2012-2013 Season Information

Distribution Location:
The Bushwick Food Co-op, Shops at the Loom, 2 Porter Ave. #107 (Flushing and Porter Ave.)

10am-2pm on the following Saturdays:

  • December 1, 2012
  • January 5, 2013
  • February 2
  • March 9
  • April 13
  • May 4

Sign-up, pricing, and share options:
Please go to

The Garden of Eve website has extensive information and should be able to answer all your questions, but if you would like any opinions/suggestions regarding the share options, feel free to contact us for recommendations.

Important things to note:

  • Both Bushwick Food Co-op members and non-members are welcome to join the winter CSA; however, the Co-op charges a $10 administrative fee to help cover the costs associated with operating out of the Bushwick Food Co-op’s store front (such as rent, electricity, and insurance). If you are not currently a Co-op member but decide to join during the CSA, your admin fee can can go toward the Co-op’s $50 lifetime membership fee. For more information about joining the Co-op, please visit If you are already a member of the co-op, this fee will be refunded to you.
  •  Winter shares are distributed differently than summer shares. Winter shares will likely come pre-packaged in reusable cardboard boxes (depending on which share you buy). Due to the cost associated with the use of boxes, the Garden of Eve charges a refundable box deposit fee. For each box you return from month to month you will get a voucher. At the end of the season you can turn in the vouchers for a cash rebate.
  • Because there are only 6 distributions, the Winter CSA does not have a volunteer requirement.

A Brief History of the CSA in the US of A

November 14, 2012
tags: , , ,

Our thanks go out to Shannon for putting this one together! It’s a great little history lesson and gives some insight into the motivation behind the CSA movement, and small farming in general:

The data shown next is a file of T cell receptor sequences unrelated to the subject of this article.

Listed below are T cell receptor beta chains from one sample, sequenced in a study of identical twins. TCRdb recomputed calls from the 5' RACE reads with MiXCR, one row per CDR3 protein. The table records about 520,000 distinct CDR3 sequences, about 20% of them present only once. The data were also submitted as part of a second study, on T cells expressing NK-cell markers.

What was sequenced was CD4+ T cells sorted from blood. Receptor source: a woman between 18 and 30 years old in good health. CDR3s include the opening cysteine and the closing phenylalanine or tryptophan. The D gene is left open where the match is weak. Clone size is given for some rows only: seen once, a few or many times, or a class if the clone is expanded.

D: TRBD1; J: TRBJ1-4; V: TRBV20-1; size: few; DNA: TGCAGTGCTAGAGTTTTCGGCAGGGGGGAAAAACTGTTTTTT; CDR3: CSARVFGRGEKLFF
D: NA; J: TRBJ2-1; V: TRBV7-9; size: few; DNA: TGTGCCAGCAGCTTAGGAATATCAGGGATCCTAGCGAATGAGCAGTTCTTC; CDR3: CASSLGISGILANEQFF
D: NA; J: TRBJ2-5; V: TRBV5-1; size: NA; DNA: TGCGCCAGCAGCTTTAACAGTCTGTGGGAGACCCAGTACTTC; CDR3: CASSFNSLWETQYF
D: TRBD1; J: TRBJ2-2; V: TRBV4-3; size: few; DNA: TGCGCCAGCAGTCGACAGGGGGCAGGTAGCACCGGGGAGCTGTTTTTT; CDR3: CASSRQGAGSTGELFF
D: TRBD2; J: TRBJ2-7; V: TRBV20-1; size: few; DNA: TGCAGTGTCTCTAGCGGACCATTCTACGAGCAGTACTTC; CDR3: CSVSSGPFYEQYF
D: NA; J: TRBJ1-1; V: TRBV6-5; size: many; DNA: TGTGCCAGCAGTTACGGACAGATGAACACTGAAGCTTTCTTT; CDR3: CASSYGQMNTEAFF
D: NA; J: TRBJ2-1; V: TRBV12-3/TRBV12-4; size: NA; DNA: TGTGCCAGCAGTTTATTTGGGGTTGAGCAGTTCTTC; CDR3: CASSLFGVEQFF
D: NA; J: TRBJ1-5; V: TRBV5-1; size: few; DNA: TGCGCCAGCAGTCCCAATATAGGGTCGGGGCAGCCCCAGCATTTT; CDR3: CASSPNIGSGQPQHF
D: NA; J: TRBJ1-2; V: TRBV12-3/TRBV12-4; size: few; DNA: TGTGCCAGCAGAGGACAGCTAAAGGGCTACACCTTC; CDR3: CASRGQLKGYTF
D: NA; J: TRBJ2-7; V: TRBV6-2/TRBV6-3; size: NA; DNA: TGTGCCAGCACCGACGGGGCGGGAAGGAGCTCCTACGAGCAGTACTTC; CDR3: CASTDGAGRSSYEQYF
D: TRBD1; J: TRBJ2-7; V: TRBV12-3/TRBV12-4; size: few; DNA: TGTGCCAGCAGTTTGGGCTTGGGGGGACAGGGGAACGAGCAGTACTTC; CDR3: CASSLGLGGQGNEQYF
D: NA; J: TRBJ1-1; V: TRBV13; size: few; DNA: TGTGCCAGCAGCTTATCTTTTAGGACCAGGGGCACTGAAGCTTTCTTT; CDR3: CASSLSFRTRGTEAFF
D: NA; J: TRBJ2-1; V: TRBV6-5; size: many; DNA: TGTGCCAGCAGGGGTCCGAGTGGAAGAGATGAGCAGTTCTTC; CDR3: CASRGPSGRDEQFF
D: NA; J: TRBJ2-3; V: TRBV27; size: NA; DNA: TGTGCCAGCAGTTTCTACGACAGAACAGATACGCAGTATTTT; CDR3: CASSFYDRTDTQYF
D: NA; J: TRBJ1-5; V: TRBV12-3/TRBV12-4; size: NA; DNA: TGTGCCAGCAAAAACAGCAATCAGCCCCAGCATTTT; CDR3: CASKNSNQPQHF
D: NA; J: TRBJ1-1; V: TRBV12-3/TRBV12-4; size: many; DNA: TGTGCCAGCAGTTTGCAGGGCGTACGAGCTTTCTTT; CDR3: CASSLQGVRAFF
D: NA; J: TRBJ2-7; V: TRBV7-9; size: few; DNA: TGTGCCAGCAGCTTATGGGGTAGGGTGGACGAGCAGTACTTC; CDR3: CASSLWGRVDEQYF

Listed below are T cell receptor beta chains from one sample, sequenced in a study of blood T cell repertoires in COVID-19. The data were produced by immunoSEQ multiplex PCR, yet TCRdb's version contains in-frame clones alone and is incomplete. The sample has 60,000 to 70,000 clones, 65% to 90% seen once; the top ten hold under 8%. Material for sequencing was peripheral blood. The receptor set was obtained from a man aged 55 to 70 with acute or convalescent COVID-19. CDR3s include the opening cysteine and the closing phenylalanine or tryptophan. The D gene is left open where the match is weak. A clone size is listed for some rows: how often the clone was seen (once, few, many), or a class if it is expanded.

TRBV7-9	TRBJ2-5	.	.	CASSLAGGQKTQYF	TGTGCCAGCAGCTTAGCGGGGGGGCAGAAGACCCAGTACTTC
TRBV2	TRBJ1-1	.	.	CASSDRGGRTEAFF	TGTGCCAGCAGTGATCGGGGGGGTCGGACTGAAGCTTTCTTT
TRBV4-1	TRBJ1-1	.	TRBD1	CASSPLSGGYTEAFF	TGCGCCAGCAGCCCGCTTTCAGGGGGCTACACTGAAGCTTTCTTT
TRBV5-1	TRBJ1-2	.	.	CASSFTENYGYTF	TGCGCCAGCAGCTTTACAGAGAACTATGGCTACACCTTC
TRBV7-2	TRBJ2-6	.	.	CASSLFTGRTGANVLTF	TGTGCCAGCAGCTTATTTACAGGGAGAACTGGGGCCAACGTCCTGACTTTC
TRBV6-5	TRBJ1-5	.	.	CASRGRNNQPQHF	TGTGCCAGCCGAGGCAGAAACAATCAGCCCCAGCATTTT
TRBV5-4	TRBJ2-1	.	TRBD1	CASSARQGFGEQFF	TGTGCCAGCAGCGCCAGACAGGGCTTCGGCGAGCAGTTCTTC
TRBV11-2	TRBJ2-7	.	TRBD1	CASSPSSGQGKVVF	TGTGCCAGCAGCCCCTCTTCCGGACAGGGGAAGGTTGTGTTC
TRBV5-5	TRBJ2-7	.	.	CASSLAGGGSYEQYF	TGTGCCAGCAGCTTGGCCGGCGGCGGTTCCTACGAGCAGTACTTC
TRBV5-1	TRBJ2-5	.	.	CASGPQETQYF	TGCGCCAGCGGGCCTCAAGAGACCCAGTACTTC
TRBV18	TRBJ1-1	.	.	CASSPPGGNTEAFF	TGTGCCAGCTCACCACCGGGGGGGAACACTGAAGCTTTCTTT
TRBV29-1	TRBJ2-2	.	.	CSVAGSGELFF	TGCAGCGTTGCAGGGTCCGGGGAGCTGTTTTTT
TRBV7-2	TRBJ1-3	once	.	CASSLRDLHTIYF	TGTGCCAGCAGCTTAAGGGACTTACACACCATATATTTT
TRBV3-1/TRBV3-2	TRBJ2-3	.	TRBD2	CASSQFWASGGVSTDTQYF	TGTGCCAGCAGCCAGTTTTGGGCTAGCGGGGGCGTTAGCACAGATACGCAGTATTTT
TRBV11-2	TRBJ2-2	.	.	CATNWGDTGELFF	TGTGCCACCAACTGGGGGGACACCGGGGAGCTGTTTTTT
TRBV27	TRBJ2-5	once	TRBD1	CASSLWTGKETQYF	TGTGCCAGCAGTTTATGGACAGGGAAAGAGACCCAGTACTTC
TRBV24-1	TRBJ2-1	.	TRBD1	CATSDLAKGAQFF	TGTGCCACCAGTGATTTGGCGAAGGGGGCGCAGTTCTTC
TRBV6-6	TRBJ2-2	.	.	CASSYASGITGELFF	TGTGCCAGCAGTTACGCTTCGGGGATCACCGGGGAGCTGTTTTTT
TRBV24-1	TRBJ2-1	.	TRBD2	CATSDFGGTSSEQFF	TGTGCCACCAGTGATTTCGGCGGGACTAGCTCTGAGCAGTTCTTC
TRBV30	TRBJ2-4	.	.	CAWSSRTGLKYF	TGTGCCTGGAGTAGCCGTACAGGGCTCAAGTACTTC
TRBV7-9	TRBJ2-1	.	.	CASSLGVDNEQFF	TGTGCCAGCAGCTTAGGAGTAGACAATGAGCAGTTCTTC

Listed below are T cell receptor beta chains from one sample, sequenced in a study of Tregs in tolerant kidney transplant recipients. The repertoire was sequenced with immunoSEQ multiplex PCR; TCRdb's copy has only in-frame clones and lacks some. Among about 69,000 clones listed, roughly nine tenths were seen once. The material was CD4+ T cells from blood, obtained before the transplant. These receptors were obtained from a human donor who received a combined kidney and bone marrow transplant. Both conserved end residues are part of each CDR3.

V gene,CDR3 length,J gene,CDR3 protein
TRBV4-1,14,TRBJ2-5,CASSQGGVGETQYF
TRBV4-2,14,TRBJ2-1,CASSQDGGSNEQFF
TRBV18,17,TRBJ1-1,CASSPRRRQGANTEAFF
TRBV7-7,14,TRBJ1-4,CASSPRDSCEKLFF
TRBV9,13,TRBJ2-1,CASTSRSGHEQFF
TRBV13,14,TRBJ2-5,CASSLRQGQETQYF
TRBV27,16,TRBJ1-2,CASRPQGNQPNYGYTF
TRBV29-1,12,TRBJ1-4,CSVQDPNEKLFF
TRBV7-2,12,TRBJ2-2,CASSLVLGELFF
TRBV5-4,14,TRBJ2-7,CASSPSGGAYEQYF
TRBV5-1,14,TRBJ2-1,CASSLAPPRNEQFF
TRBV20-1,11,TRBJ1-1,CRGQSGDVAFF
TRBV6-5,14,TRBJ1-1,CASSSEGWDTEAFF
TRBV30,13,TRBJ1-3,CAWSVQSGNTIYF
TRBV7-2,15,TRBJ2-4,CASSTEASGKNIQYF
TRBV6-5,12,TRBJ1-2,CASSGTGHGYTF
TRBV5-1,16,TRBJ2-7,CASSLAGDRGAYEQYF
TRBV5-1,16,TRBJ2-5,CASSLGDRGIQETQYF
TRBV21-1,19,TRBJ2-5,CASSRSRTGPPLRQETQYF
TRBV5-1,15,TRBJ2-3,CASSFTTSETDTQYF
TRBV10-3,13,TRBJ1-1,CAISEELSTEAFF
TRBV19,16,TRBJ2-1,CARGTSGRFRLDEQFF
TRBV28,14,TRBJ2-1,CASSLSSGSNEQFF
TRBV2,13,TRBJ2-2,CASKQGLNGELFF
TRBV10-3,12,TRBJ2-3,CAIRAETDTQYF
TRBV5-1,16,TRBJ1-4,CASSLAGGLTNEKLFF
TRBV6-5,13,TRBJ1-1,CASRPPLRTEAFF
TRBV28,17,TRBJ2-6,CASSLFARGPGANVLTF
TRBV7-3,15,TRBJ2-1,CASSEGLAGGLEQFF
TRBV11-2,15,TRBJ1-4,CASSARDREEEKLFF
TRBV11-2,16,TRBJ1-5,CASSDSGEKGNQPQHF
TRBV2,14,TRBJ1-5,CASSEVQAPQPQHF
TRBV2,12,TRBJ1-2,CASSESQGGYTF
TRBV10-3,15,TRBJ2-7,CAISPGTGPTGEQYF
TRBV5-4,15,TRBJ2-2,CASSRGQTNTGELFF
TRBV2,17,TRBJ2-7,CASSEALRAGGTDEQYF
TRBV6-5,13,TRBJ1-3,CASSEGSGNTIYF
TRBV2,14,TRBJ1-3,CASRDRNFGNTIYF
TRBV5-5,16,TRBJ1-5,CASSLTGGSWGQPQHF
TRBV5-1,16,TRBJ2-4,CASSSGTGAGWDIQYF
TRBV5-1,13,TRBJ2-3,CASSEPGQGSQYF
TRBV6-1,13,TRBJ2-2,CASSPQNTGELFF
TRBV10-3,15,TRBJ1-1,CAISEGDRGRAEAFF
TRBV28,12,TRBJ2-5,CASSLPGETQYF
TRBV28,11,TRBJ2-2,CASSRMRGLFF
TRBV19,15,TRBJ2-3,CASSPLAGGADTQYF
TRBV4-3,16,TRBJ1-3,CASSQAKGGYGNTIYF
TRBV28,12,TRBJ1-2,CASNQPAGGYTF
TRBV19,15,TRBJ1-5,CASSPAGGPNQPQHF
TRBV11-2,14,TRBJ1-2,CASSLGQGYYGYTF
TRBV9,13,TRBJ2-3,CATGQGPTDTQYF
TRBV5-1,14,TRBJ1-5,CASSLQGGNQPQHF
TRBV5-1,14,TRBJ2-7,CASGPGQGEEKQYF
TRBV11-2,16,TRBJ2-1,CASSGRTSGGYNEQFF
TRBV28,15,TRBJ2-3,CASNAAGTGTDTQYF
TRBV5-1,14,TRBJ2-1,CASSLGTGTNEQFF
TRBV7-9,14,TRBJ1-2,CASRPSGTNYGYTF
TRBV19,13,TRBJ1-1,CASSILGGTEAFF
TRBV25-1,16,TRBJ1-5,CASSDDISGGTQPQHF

The CSA is approaching its 27th anniversary here in the United States. Community Supported Agriculture started out as a small, grassroots movement and through the past three decades has continued to grow because of community interest in safe, local, and sustainable agriculture.

There were two farms here on the East Coast that started the movement in 1986: Indian Line Farm in Massachusetts and Temple-Wilton Community Farm in New Hampshire. They began by taking concepts from biodynamic farming in Europe, and the ideas of an Austrian philosopher Rudolf Steiner. The major concept was that of the consumer and producer being linked by common interests, and to develop a community where you produce locally what is consumed locally. They began to see that the CSA was a way to bring the two concepts together. The farms grew independently of each other, but would meet to share ideas. They are still active and successful today having not only made it through many difficulties over the years but also setting the base for how the current CSA model works.

At Indian Line Farm the overall concept was that of the consumers actively taking responsibility to hold farmland open and to make that land available and affordable for farmers over a long term without government involvement.

At Temple-Wilton Community Farm they asked members of the farm community for a pledge rather than asking them to pay a fixed price for a share of the harvest. They realized that the members of their community had a wide range of needs and incomes and that one set price was not necessarily fair for every family. What they do each year is present a budget showing the true costs of the farm over the coming year and then ask the members of the farm to make pledges to meet the budget. This working concept is in place to this day.

In the last decade the CSA has grown at a very rapid speed. Issues such as global warming, mad cow disease, pesticides, and genetic engineering have garnered community interest in supporting local farms. The community concept of a CSA has also began including not only traditional farms, but orchards, dairies, bakeries, and livestock/butchery, among others. This is allowing the program to grow in size and be protected against unforeseen consequences as droughts, freezing temperatures, etc. during a season.

Most importantly a CSA helps to link those in a community, while also renewing the soil, and reintroducing the human need of farming for survival.